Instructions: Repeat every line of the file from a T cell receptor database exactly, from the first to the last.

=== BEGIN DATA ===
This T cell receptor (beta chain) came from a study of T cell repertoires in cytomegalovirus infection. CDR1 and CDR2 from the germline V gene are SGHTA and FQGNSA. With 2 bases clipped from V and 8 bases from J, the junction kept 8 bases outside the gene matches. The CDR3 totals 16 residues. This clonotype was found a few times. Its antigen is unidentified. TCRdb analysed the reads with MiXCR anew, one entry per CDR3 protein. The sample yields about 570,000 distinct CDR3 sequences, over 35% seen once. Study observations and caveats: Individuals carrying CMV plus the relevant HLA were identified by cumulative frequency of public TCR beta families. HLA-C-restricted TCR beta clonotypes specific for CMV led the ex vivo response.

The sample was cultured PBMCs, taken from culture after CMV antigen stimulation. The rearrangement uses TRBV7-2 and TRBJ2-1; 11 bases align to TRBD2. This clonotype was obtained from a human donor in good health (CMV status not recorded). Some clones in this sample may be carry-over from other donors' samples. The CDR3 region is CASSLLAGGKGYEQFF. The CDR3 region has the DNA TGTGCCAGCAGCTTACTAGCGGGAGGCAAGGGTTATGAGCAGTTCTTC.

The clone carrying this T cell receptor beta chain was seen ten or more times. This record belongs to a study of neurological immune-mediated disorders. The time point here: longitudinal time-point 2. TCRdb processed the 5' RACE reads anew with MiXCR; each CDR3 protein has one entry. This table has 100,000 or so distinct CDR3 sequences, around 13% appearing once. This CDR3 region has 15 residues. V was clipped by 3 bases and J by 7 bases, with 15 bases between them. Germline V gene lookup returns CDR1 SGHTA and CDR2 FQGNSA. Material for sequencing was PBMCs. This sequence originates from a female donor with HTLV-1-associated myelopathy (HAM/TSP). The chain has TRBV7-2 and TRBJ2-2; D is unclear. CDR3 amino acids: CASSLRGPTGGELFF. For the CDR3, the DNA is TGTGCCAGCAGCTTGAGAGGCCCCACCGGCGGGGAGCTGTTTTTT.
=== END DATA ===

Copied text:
This T cell receptor (beta chain) came from a study of T cell repertoires in cytomegalovirus infection. CDR1 and CDR2 from the germline V gene are SGHTA and FQGNSA. With 2 bases clipped from V and 8 bases from J, the junction kept 8 bases outside the gene matches. The CDR3 totals 16 residues. This clonotype was found a few times. Its antigen is unidentified. TCRdb analysed the reads with MiXCR anew, one entry per CDR3 protein. The sample yields about 570,000 distinct CDR3 sequences, over 35% seen once. Study observations and caveats: Individuals carrying CMV plus the relevant HLA were identified by cumulative frequency of public TCR beta families. HLA-C-restricted TCR beta clonotypes specific for CMV led the ex vivo response.

The sample was cultured PBMCs, taken from culture after CMV antigen stimulation. The rearrangement uses TRBV7-2 and TRBJ2-1; 11 bases align to TRBD2. This clonotype was obtained from a human donor in good health (CMV status not recorded). Some clones in this sample may be carry-over from other donors' samples. The CDR3 region is CASSLLAGGKGYEQFF. The CDR3 region has the DNA TGTGCCAGCAGCTTACTAGCGGGAGGCAAGGGTTATGAGCAGTTCTTC.

The clone carrying this T cell receptor beta chain was seen ten or more times. This record belongs to a study of neurological immune-mediated disorders. The time point here: longitudinal time-point 2. TCRdb processed the 5' RACE reads anew with MiXCR; each CDR3 protein has one entry. This table has 100,000 or so distinct CDR3 sequences, around 13% appearing once. This CDR3 region has 15 residues. V was clipped by 3 bases and J by 7 bases, with 15 bases between them. Germline V gene lookup returns CDR1 SGHTA and CDR2 FQGNSA. Material for sequencing was PBMCs. This sequence originates from a female donor with HTLV-1-associated myelopathy (HAM/TSP). The chain has TRBV7-2 and TRBJ2-2; D is unclear. CDR3 amino acids: CASSLRGPTGGELFF. For the CDR3, the DNA is TGTGCCAGCAGCTTGAGAGGCCCCACCGGCGGGGAGCTGTTTTTT.